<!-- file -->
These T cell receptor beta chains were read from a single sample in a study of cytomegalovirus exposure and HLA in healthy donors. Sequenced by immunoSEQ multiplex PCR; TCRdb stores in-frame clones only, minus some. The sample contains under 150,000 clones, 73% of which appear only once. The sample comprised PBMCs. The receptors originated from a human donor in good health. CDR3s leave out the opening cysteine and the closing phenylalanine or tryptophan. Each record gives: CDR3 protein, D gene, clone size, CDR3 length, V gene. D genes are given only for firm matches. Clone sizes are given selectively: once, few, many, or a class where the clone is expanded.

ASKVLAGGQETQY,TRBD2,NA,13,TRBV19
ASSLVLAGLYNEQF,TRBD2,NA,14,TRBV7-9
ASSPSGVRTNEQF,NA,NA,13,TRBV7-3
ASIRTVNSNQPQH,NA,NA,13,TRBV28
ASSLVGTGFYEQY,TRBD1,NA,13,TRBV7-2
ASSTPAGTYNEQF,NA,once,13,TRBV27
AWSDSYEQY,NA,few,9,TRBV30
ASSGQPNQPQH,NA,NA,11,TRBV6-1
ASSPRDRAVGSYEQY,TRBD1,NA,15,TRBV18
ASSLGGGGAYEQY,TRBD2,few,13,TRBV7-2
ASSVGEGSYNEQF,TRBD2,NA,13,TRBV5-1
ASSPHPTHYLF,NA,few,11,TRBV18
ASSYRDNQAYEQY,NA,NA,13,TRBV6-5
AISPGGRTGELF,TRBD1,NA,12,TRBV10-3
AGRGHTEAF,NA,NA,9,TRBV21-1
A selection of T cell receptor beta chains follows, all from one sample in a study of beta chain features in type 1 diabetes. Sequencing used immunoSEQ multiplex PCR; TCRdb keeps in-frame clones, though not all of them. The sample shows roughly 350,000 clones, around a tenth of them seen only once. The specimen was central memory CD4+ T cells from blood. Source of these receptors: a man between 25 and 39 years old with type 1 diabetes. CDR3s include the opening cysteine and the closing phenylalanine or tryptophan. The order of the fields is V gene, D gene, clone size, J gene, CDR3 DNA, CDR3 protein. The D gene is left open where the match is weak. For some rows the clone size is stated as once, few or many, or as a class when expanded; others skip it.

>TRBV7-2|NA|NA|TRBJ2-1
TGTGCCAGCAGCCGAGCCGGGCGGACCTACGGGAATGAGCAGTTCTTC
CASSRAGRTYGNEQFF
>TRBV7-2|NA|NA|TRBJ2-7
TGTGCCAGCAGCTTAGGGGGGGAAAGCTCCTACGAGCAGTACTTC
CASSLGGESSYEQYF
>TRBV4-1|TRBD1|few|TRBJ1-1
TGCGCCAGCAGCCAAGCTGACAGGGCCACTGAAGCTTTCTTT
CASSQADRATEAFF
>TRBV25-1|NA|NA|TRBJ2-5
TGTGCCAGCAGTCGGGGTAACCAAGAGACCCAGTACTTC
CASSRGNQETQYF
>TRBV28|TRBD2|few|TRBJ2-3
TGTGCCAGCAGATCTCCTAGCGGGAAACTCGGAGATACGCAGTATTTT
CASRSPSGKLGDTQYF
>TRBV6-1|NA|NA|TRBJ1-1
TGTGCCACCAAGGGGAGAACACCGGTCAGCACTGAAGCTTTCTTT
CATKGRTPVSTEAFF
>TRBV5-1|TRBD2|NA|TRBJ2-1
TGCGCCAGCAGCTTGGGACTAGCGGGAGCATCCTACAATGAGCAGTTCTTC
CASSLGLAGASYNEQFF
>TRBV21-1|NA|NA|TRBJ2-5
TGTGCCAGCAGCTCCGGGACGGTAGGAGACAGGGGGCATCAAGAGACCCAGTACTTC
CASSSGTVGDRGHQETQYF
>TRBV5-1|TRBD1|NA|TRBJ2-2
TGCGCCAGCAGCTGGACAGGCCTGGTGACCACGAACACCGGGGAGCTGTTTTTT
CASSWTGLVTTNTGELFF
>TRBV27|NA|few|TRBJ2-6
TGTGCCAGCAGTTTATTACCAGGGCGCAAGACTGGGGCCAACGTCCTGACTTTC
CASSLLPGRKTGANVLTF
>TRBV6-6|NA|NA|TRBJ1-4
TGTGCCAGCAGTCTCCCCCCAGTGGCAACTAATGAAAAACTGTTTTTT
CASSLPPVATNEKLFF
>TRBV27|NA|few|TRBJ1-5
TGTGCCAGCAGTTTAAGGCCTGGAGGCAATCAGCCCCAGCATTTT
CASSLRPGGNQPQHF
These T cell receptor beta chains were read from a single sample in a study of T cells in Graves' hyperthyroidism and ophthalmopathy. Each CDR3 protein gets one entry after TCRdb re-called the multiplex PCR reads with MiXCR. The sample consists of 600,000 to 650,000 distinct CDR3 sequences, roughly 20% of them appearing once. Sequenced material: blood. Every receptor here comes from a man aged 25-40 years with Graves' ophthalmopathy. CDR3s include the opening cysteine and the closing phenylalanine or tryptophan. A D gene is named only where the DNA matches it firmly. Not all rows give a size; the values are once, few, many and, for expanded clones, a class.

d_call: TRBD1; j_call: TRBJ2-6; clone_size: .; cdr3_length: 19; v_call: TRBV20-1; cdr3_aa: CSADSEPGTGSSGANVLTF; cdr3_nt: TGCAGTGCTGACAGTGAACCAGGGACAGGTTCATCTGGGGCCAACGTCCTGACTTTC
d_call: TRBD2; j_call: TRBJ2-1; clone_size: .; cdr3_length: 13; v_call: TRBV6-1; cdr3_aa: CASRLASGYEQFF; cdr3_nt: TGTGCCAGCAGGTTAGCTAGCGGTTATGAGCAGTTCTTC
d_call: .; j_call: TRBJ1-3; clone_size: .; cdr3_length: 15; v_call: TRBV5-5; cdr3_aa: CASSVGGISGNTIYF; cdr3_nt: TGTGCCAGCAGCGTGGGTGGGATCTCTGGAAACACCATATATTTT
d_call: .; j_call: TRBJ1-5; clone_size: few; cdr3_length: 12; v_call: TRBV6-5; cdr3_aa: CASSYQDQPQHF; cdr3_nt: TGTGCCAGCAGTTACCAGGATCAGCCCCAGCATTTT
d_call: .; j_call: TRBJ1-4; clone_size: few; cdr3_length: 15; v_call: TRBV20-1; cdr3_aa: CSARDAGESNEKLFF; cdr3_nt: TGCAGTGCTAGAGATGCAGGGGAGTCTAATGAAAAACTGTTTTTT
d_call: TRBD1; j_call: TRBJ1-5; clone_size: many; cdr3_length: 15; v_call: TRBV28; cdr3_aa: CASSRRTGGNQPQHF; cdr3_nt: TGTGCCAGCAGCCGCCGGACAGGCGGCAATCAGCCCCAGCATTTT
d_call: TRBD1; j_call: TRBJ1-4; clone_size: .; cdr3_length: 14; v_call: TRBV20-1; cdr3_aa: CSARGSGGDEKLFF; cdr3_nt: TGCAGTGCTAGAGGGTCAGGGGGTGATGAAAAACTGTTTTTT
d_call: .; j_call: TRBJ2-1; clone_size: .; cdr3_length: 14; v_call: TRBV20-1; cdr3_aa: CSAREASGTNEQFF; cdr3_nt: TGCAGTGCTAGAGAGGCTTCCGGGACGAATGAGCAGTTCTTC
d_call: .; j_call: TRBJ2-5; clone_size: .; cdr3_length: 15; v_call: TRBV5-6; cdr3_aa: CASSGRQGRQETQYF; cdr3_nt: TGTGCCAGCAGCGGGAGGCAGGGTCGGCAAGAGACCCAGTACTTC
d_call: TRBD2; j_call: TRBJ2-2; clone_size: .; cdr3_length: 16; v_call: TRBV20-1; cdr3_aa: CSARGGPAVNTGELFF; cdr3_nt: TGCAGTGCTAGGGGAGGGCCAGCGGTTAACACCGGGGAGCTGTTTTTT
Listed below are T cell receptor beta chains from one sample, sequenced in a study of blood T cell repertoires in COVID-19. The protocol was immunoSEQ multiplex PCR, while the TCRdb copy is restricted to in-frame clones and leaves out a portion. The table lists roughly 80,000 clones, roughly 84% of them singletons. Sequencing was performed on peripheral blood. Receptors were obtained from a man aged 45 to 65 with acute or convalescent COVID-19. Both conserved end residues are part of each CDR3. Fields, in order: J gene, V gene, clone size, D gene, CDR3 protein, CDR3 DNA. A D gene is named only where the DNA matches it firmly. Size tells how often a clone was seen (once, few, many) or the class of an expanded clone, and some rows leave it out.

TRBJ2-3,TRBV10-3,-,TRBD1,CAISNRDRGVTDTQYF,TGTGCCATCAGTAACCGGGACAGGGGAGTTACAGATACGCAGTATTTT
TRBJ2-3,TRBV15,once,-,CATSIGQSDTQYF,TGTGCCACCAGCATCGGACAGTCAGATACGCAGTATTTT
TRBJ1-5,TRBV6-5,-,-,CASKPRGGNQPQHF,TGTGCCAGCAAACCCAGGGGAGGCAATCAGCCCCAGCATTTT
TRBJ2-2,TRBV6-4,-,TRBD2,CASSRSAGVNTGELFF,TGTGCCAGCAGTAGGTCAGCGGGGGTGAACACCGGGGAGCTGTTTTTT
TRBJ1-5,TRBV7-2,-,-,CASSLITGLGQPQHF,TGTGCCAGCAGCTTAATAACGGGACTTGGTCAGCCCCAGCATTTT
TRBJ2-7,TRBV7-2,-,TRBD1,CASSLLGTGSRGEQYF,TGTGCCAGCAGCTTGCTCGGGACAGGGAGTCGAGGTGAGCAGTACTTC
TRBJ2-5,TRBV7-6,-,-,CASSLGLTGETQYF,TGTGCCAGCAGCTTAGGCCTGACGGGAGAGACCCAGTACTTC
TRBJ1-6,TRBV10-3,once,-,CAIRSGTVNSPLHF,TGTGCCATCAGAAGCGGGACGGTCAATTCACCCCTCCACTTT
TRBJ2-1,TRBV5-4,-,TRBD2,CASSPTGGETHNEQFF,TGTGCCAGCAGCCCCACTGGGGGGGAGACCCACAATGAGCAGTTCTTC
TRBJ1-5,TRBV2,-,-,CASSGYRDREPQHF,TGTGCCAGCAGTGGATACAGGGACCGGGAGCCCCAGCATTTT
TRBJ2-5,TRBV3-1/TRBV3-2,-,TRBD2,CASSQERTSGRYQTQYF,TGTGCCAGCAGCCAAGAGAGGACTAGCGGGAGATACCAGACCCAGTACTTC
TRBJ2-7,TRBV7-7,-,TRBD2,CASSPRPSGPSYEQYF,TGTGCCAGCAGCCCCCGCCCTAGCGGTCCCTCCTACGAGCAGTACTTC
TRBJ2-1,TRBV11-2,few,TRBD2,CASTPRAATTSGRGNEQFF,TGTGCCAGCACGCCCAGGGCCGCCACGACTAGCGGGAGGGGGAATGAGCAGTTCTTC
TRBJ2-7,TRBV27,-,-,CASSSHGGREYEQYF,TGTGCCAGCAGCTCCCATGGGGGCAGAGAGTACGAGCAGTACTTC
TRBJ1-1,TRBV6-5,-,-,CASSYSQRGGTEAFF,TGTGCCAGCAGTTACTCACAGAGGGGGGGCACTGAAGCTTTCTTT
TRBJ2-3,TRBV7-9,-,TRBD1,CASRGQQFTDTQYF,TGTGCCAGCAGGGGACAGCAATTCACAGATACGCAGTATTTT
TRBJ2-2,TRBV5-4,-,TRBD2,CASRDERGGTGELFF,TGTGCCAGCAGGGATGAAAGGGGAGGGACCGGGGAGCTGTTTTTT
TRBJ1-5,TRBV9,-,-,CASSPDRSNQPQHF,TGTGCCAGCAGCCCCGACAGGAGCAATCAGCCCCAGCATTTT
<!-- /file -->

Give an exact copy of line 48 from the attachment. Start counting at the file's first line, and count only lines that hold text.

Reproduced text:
>TRBV6-6|NA|NA|TRBJ1-4